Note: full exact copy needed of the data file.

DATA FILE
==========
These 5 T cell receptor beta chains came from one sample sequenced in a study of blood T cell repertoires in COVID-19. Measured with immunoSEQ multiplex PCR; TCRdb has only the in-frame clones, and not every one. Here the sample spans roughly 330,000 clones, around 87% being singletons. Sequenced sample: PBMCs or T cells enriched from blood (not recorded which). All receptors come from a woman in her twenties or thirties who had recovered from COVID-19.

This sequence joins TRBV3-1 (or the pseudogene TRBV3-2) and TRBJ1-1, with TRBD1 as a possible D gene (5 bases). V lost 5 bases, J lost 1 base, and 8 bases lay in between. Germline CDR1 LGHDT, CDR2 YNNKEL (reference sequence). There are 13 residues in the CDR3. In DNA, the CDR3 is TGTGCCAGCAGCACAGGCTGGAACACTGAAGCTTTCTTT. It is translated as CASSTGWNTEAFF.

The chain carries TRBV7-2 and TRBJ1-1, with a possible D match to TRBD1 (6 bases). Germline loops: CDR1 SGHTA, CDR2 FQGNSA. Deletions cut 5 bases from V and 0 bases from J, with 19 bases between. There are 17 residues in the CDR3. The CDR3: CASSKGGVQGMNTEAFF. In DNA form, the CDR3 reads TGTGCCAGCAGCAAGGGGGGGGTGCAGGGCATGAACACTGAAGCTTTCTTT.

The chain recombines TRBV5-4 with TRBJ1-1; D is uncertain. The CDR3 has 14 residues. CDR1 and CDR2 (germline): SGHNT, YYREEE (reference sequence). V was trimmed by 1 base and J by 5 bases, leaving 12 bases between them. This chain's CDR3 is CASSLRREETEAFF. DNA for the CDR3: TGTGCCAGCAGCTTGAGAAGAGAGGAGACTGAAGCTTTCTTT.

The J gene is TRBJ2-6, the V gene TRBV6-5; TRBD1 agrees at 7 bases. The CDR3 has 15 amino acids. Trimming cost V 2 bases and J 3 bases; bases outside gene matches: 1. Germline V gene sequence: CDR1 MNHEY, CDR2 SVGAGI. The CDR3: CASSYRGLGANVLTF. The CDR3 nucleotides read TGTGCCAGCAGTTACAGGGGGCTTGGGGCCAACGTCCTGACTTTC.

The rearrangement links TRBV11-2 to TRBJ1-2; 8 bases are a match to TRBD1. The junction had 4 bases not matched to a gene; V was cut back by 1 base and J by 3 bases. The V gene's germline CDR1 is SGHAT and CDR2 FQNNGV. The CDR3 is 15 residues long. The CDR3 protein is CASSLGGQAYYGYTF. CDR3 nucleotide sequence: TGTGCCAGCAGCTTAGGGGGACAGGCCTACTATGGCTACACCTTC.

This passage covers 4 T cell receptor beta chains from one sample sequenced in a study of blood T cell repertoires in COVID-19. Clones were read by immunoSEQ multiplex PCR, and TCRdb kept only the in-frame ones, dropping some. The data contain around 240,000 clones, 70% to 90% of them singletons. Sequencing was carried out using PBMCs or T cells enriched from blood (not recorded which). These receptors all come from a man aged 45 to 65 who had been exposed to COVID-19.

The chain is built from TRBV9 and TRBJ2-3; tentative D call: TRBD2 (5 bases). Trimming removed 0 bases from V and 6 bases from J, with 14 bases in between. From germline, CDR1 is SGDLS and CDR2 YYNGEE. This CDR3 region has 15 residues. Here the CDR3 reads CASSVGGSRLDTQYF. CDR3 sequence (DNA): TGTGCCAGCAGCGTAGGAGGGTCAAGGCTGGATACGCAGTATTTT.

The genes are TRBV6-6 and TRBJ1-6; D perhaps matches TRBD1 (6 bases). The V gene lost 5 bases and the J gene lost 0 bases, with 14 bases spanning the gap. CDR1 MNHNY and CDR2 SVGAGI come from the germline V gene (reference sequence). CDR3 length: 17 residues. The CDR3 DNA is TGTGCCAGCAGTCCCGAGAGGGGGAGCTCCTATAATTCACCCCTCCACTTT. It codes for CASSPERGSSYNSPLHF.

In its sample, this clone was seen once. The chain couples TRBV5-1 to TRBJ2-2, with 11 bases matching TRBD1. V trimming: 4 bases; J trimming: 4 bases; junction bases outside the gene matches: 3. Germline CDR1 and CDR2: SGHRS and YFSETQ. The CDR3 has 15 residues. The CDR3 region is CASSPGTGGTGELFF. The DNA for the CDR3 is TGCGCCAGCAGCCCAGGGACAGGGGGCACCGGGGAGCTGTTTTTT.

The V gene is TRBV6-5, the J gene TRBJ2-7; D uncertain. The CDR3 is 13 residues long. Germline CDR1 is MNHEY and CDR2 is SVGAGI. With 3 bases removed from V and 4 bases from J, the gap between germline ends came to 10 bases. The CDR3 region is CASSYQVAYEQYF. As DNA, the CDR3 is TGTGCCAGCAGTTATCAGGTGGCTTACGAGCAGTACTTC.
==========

These 5 T cell receptor beta chains came from one sample sequenced in a study of blood T cell repertoires in COVID-19. Measured with immunoSEQ multiplex PCR; TCRdb has only the in-frame clones, and not every one. Here the sample spans roughly 330,000 clones, around 87% being singletons. Sequenced sample: PBMCs or T cells enriched from blood (not recorded which). All receptors come from a woman in her twenties or thirties who had recovered from COVID-19.

This sequence joins TRBV3-1 (or the pseudogene TRBV3-2) and TRBJ1-1, with TRBD1 as a possible D gene (5 bases). V lost 5 bases, J lost 1 base, and 8 bases lay in between. Germline CDR1 LGHDT, CDR2 YNNKEL (reference sequence). There are 13 residues in the CDR3. In DNA, the CDR3 is TGTGCCAGCAGCACAGGCTGGAACACTGAAGCTTTCTTT. It is translated as CASSTGWNTEAFF.

The chain carries TRBV7-2 and TRBJ1-1, with a possible D match to TRBD1 (6 bases). Germline loops: CDR1 SGHTA, CDR2 FQGNSA. Deletions cut 5 bases from V and 0 bases from J, with 19 bases between. There are 17 residues in the CDR3. The CDR3: CASSKGGVQGMNTEAFF. In DNA form, the CDR3 reads TGTGCCAGCAGCAAGGGGGGGGTGCAGGGCATGAACACTGAAGCTTTCTTT.

The chain recombines TRBV5-4 with TRBJ1-1; D is uncertain. The CDR3 has 14 residues. CDR1 and CDR2 (germline): SGHNT, YYREEE (reference sequence). V was trimmed by 1 base and J by 5 bases, leaving 12 bases between them. This chain's CDR3 is CASSLRREETEAFF. DNA for the CDR3: TGTGCCAGCAGCTTGAGAAGAGAGGAGACTGAAGCTTTCTTT.

The J gene is TRBJ2-6, the V gene TRBV6-5; TRBD1 agrees at 7 bases. The CDR3 has 15 amino acids. Trimming cost V 2 bases and J 3 bases; bases outside gene matches: 1. Germline V gene sequence: CDR1 MNHEY, CDR2 SVGAGI. The CDR3: CASSYRGLGANVLTF. The CDR3 nucleotides read TGTGCCAGCAGTTACAGGGGGCTTGGGGCCAACGTCCTGACTTTC.

The rearrangement links TRBV11-2 to TRBJ1-2; 8 bases are a match to TRBD1. The junction had 4 bases not matched to a gene; V was cut back by 1 base and J by 3 bases. The V gene's germline CDR1 is SGHAT and CDR2 FQNNGV. The CDR3 is 15 residues long. The CDR3 protein is CASSLGGQAYYGYTF. CDR3 nucleotide sequence: TGTGCCAGCAGCTTAGGGGGACAGGCCTACTATGGCTACACCTTC.

This passage covers 4 T cell receptor beta chains from one sample sequenced in a study of blood T cell repertoires in COVID-19. Clones were read by immunoSEQ multiplex PCR, and TCRdb kept only the in-frame ones, dropping some. The data contain around 240,000 clones, 70% to 90% of them singletons. Sequencing was carried out using PBMCs or T cells enriched from blood (not recorded which). These receptors all come from a man aged 45 to 65 who had been exposed to COVID-19.

The chain is built from TRBV9 and TRBJ2-3; tentative D call: TRBD2 (5 bases). Trimming removed 0 bases from V and 6 bases from J, with 14 bases in between. From germline, CDR1 is SGDLS and CDR2 YYNGEE. This CDR3 region has 15 residues. Here the CDR3 reads CASSVGGSRLDTQYF. CDR3 sequence (DNA): TGTGCCAGCAGCGTAGGAGGGTCAAGGCTGGATACGCAGTATTTT.

The genes are TRBV6-6 and TRBJ1-6; D perhaps matches TRBD1 (6 bases). The V gene lost 5 bases and the J gene lost 0 bases, with 14 bases spanning the gap. CDR1 MNHNY and CDR2 SVGAGI come from the germline V gene (reference sequence). CDR3 length: 17 residues. The CDR3 DNA is TGTGCCAGCAGTCCCGAGAGGGGGAGCTCCTATAATTCACCCCTCCACTTT. It codes for CASSPERGSSYNSPLHF.

In its sample, this clone was seen once. The chain couples TRBV5-1 to TRBJ2-2, with 11 bases matching TRBD1. V trimming: 4 bases; J trimming: 4 bases; junction bases outside the gene matches: 3. Germline CDR1 and CDR2: SGHRS and YFSETQ. The CDR3 has 15 residues. The CDR3 region is CASSPGTGGTGELFF. The DNA for the CDR3 is TGCGCCAGCAGCCCAGGGACAGGGGGCACCGGGGAGCTGTTTTTT.

The V gene is TRBV6-5, the J gene TRBJ2-7; D uncertain. The CDR3 is 13 residues long. Germline CDR1 is MNHEY and CDR2 is SVGAGI. With 3 bases removed from V and 4 bases from J, the gap between germline ends came to 10 bases. The CDR3 region is CASSYQVAYEQYF. As DNA, the CDR3 is TGTGCCAGCAGTTATCAGGTGGCTTACGAGCAGTACTTC.